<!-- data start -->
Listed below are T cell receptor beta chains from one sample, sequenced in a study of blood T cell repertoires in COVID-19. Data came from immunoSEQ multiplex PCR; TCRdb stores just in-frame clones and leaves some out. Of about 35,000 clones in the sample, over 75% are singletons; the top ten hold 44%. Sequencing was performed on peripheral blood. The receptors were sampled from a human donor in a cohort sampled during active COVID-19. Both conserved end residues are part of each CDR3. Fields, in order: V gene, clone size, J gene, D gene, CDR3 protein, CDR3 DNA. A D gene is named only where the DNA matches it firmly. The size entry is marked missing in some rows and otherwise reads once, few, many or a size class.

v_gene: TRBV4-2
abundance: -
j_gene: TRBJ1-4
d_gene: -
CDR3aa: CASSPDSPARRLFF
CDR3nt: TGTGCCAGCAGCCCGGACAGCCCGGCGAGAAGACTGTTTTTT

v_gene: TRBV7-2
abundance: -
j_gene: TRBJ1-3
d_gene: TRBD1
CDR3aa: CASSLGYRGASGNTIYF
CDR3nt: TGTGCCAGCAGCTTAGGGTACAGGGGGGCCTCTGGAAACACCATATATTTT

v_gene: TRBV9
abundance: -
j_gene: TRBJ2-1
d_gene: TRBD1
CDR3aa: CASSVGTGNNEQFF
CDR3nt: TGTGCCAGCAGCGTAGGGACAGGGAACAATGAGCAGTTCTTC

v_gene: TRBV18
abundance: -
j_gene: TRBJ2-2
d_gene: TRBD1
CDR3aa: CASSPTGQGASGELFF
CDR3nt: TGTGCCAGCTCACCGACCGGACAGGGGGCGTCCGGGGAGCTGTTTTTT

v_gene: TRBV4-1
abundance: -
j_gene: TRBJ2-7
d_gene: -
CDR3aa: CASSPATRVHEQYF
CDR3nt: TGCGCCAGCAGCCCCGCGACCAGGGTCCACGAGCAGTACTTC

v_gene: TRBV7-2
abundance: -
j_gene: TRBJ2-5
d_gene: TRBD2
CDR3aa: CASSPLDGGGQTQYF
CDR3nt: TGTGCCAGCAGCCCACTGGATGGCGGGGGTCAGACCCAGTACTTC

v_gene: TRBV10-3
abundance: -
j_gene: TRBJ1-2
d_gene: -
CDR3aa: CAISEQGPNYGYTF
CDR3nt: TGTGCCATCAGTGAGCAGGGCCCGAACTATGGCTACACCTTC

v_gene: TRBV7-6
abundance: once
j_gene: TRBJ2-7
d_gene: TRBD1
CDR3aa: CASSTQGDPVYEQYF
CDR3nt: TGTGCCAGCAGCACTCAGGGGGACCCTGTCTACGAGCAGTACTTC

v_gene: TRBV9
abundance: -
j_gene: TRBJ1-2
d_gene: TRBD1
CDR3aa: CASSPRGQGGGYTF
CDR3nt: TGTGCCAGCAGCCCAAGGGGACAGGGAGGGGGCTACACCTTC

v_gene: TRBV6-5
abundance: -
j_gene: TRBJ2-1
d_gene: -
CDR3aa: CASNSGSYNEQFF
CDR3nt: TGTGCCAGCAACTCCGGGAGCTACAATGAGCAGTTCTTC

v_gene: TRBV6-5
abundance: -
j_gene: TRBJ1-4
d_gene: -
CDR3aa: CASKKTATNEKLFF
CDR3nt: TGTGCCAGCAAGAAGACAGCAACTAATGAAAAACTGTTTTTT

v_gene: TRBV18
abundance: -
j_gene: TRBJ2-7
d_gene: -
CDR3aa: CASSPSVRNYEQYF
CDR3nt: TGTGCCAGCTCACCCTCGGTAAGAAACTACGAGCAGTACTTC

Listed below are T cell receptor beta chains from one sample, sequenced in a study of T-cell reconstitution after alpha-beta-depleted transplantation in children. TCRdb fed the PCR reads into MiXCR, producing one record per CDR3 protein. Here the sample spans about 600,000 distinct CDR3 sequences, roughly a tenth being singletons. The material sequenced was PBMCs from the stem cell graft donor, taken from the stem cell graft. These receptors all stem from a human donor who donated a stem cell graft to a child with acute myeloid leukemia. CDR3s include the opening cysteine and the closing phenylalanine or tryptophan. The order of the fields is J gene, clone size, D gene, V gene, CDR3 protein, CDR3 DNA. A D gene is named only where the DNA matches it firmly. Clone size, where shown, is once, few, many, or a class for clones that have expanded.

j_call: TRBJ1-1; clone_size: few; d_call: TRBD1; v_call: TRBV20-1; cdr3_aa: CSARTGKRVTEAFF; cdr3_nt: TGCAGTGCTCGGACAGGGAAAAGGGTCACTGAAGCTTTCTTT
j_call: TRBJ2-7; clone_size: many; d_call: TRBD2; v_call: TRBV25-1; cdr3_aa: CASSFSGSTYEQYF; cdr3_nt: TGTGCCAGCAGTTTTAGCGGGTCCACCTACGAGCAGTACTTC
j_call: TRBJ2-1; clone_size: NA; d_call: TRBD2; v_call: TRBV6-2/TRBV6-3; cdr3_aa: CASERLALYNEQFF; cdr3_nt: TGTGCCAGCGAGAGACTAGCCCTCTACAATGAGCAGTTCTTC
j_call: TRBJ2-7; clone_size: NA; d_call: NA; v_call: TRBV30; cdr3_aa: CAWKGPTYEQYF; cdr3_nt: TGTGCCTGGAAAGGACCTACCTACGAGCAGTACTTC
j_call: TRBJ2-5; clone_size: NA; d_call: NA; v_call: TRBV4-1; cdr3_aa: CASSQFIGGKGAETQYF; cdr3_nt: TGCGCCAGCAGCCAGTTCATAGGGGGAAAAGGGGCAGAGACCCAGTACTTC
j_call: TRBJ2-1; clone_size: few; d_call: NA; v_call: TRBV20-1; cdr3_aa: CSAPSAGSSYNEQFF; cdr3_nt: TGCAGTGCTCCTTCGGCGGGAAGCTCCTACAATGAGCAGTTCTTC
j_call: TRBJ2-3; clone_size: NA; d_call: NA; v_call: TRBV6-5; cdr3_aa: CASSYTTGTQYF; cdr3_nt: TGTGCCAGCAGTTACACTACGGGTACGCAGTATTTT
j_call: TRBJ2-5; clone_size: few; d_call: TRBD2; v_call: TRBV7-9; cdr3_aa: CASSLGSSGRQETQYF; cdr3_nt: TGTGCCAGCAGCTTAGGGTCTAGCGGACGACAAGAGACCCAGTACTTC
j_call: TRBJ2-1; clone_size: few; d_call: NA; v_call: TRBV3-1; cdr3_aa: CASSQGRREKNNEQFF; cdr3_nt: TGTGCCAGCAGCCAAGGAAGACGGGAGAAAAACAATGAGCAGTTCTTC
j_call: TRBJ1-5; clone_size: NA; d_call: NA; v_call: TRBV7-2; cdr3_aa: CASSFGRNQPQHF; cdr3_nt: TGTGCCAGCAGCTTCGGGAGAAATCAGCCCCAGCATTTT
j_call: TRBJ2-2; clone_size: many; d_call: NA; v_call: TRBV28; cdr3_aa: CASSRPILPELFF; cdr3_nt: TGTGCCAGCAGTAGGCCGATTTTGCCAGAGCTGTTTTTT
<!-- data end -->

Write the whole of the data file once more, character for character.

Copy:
Listed below are T cell receptor beta chains from one sample, sequenced in a study of blood T cell repertoires in COVID-19. Data came from immunoSEQ multiplex PCR; TCRdb stores just in-frame clones and leaves some out. Of about 35,000 clones in the sample, over 75% are singletons; the top ten hold 44%. Sequencing was performed on peripheral blood. The receptors were sampled from a human donor in a cohort sampled during active COVID-19. Both conserved end residues are part of each CDR3. Fields, in order: V gene, clone size, J gene, D gene, CDR3 protein, CDR3 DNA. A D gene is named only where the DNA matches it firmly. The size entry is marked missing in some rows and otherwise reads once, few, many or a size class.

v_gene: TRBV4-2
abundance: -
j_gene: TRBJ1-4
d_gene: -
CDR3aa: CASSPDSPARRLFF
CDR3nt: TGTGCCAGCAGCCCGGACAGCCCGGCGAGAAGACTGTTTTTT

v_gene: TRBV7-2
abundance: -
j_gene: TRBJ1-3
d_gene: TRBD1
CDR3aa: CASSLGYRGASGNTIYF
CDR3nt: TGTGCCAGCAGCTTAGGGTACAGGGGGGCCTCTGGAAACACCATATATTTT

v_gene: TRBV9
abundance: -
j_gene: TRBJ2-1
d_gene: TRBD1
CDR3aa: CASSVGTGNNEQFF
CDR3nt: TGTGCCAGCAGCGTAGGGACAGGGAACAATGAGCAGTTCTTC

v_gene: TRBV18
abundance: -
j_gene: TRBJ2-2
d_gene: TRBD1
CDR3aa: CASSPTGQGASGELFF
CDR3nt: TGTGCCAGCTCACCGACCGGACAGGGGGCGTCCGGGGAGCTGTTTTTT

v_gene: TRBV4-1
abundance: -
j_gene: TRBJ2-7
d_gene: -
CDR3aa: CASSPATRVHEQYF
CDR3nt: TGCGCCAGCAGCCCCGCGACCAGGGTCCACGAGCAGTACTTC

v_gene: TRBV7-2
abundance: -
j_gene: TRBJ2-5
d_gene: TRBD2
CDR3aa: CASSPLDGGGQTQYF
CDR3nt: TGTGCCAGCAGCCCACTGGATGGCGGGGGTCAGACCCAGTACTTC

v_gene: TRBV10-3
abundance: -
j_gene: TRBJ1-2
d_gene: -
CDR3aa: CAISEQGPNYGYTF
CDR3nt: TGTGCCATCAGTGAGCAGGGCCCGAACTATGGCTACACCTTC

v_gene: TRBV7-6
abundance: once
j_gene: TRBJ2-7
d_gene: TRBD1
CDR3aa: CASSTQGDPVYEQYF
CDR3nt: TGTGCCAGCAGCACTCAGGGGGACCCTGTCTACGAGCAGTACTTC

v_gene: TRBV9
abundance: -
j_gene: TRBJ1-2
d_gene: TRBD1
CDR3aa: CASSPRGQGGGYTF
CDR3nt: TGTGCCAGCAGCCCAAGGGGACAGGGAGGGGGCTACACCTTC

v_gene: TRBV6-5
abundance: -
j_gene: TRBJ2-1
d_gene: -
CDR3aa: CASNSGSYNEQFF
CDR3nt: TGTGCCAGCAACTCCGGGAGCTACAATGAGCAGTTCTTC

v_gene: TRBV6-5
abundance: -
j_gene: TRBJ1-4
d_gene: -
CDR3aa: CASKKTATNEKLFF
CDR3nt: TGTGCCAGCAAGAAGACAGCAACTAATGAAAAACTGTTTTTT

v_gene: TRBV18
abundance: -
j_gene: TRBJ2-7
d_gene: -
CDR3aa: CASSPSVRNYEQYF
CDR3nt: TGTGCCAGCTCACCCTCGGTAAGAAACTACGAGCAGTACTTC

Listed below are T cell receptor beta chains from one sample, sequenced in a study of T-cell reconstitution after alpha-beta-depleted transplantation in children. TCRdb fed the PCR reads into MiXCR, producing one record per CDR3 protein. Here the sample spans about 600,000 distinct CDR3 sequences, roughly a tenth being singletons. The material sequenced was PBMCs from the stem cell graft donor, taken from the stem cell graft. These receptors all stem from a human donor who donated a stem cell graft to a child with acute myeloid leukemia. CDR3s include the opening cysteine and the closing phenylalanine or tryptophan. The order of the fields is J gene, clone size, D gene, V gene, CDR3 protein, CDR3 DNA. A D gene is named only where the DNA matches it firmly. Clone size, where shown, is once, few, many, or a class for clones that have expanded.

j_call: TRBJ1-1; clone_size: few; d_call: TRBD1; v_call: TRBV20-1; cdr3_aa: CSARTGKRVTEAFF; cdr3_nt: TGCAGTGCTCGGACAGGGAAAAGGGTCACTGAAGCTTTCTTT
j_call: TRBJ2-7; clone_size: many; d_call: TRBD2; v_call: TRBV25-1; cdr3_aa: CASSFSGSTYEQYF; cdr3_nt: TGTGCCAGCAGTTTTAGCGGGTCCACCTACGAGCAGTACTTC
j_call: TRBJ2-1; clone_size: NA; d_call: TRBD2; v_call: TRBV6-2/TRBV6-3; cdr3_aa: CASERLALYNEQFF; cdr3_nt: TGTGCCAGCGAGAGACTAGCCCTCTACAATGAGCAGTTCTTC
j_call: TRBJ2-7; clone_size: NA; d_call: NA; v_call: TRBV30; cdr3_aa: CAWKGPTYEQYF; cdr3_nt: TGTGCCTGGAAAGGACCTACCTACGAGCAGTACTTC
j_call: TRBJ2-5; clone_size: NA; d_call: NA; v_call: TRBV4-1; cdr3_aa: CASSQFIGGKGAETQYF; cdr3_nt: TGCGCCAGCAGCCAGTTCATAGGGGGAAAAGGGGCAGAGACCCAGTACTTC
j_call: TRBJ2-1; clone_size: few; d_call: NA; v_call: TRBV20-1; cdr3_aa: CSAPSAGSSYNEQFF; cdr3_nt: TGCAGTGCTCCTTCGGCGGGAAGCTCCTACAATGAGCAGTTCTTC
j_call: TRBJ2-3; clone_size: NA; d_call: NA; v_call: TRBV6-5; cdr3_aa: CASSYTTGTQYF; cdr3_nt: TGTGCCAGCAGTTACACTACGGGTACGCAGTATTTT
j_call: TRBJ2-5; clone_size: few; d_call: TRBD2; v_call: TRBV7-9; cdr3_aa: CASSLGSSGRQETQYF; cdr3_nt: TGTGCCAGCAGCTTAGGGTCTAGCGGACGACAAGAGACCCAGTACTTC
j_call: TRBJ2-1; clone_size: few; d_call: NA; v_call: TRBV3-1; cdr3_aa: CASSQGRREKNNEQFF; cdr3_nt: TGTGCCAGCAGCCAAGGAAGACGGGAGAAAAACAATGAGCAGTTCTTC
j_call: TRBJ1-5; clone_size: NA; d_call: NA; v_call: TRBV7-2; cdr3_aa: CASSFGRNQPQHF; cdr3_nt: TGTGCCAGCAGCTTCGGGAGAAATCAGCCCCAGCATTTT
j_call: TRBJ2-2; clone_size: many; d_call: NA; v_call: TRBV28; cdr3_aa: CASSRPILPELFF; cdr3_nt: TGTGCCAGCAGTAGGCCGATTTTGCCAGAGCTGTTTTTT